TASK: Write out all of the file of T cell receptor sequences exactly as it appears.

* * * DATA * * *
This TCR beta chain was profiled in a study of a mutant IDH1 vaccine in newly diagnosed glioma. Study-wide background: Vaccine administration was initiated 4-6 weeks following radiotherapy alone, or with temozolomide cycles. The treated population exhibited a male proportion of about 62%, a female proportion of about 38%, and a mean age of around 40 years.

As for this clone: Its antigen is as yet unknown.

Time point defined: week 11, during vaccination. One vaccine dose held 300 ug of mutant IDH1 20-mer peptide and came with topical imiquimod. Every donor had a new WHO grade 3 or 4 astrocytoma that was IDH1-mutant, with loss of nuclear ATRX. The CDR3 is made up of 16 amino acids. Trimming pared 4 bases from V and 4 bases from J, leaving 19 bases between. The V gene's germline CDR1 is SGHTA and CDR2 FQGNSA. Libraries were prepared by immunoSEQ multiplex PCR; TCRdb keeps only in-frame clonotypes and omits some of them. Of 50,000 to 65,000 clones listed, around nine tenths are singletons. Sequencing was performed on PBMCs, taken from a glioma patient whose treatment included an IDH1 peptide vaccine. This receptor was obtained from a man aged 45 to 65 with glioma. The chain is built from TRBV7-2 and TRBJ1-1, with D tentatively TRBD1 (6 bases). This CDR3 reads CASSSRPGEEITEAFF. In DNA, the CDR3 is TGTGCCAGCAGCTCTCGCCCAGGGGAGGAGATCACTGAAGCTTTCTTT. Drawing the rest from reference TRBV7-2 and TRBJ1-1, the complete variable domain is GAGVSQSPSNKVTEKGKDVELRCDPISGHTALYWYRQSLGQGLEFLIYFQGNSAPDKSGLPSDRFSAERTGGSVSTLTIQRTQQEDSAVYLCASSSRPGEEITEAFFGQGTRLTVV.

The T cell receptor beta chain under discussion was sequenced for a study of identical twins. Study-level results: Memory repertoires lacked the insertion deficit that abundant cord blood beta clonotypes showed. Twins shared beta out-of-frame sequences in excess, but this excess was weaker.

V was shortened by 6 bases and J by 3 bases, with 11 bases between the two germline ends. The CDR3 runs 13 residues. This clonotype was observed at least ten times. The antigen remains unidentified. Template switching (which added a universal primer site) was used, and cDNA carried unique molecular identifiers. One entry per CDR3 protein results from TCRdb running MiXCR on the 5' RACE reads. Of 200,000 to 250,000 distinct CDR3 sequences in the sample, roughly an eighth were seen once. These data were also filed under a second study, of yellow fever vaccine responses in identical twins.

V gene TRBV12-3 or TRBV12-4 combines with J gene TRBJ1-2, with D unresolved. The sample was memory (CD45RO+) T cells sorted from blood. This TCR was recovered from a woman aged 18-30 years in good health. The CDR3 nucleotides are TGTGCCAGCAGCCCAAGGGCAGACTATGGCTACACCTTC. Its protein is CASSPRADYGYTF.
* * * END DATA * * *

This TCR beta chain was profiled in a study of a mutant IDH1 vaccine in newly diagnosed glioma. Study-wide background: Vaccine administration was initiated 4-6 weeks following radiotherapy alone, or with temozolomide cycles. The treated population exhibited a male proportion of about 62%, a female proportion of about 38%, and a mean age of around 40 years.

As for this clone: Its antigen is as yet unknown.

Time point defined: week 11, during vaccination. One vaccine dose held 300 ug of mutant IDH1 20-mer peptide and came with topical imiquimod. Every donor had a new WHO grade 3 or 4 astrocytoma that was IDH1-mutant, with loss of nuclear ATRX. The CDR3 is made up of 16 amino acids. Trimming pared 4 bases from V and 4 bases from J, leaving 19 bases between. The V gene's germline CDR1 is SGHTA and CDR2 FQGNSA. Libraries were prepared by immunoSEQ multiplex PCR; TCRdb keeps only in-frame clonotypes and omits some of them. Of 50,000 to 65,000 clones listed, around nine tenths are singletons. Sequencing was performed on PBMCs, taken from a glioma patient whose treatment included an IDH1 peptide vaccine. This receptor was obtained from a man aged 45 to 65 with glioma. The chain is built from TRBV7-2 and TRBJ1-1, with D tentatively TRBD1 (6 bases). This CDR3 reads CASSSRPGEEITEAFF. In DNA, the CDR3 is TGTGCCAGCAGCTCTCGCCCAGGGGAGGAGATCACTGAAGCTTTCTTT. Drawing the rest from reference TRBV7-2 and TRBJ1-1, the complete variable domain is GAGVSQSPSNKVTEKGKDVELRCDPISGHTALYWYRQSLGQGLEFLIYFQGNSAPDKSGLPSDRFSAERTGGSVSTLTIQRTQQEDSAVYLCASSSRPGEEITEAFFGQGTRLTVV.

The T cell receptor beta chain under discussion was sequenced for a study of identical twins. Study-level results: Memory repertoires lacked the insertion deficit that abundant cord blood beta clonotypes showed. Twins shared beta out-of-frame sequences in excess, but this excess was weaker.

V was shortened by 6 bases and J by 3 bases, with 11 bases between the two germline ends. The CDR3 runs 13 residues. This clonotype was observed at least ten times. The antigen remains unidentified. Template switching (which added a universal primer site) was used, and cDNA carried unique molecular identifiers. One entry per CDR3 protein results from TCRdb running MiXCR on the 5' RACE reads. Of 200,000 to 250,000 distinct CDR3 sequences in the sample, roughly an eighth were seen once. These data were also filed under a second study, of yellow fever vaccine responses in identical twins.

V gene TRBV12-3 or TRBV12-4 combines with J gene TRBJ1-2, with D unresolved. The sample was memory (CD45RO+) T cells sorted from blood. This TCR was recovered from a woman aged 18-30 years in good health. The CDR3 nucleotides are TGTGCCAGCAGCCCAAGGGCAGACTATGGCTACACCTTC. Its protein is CASSPRADYGYTF.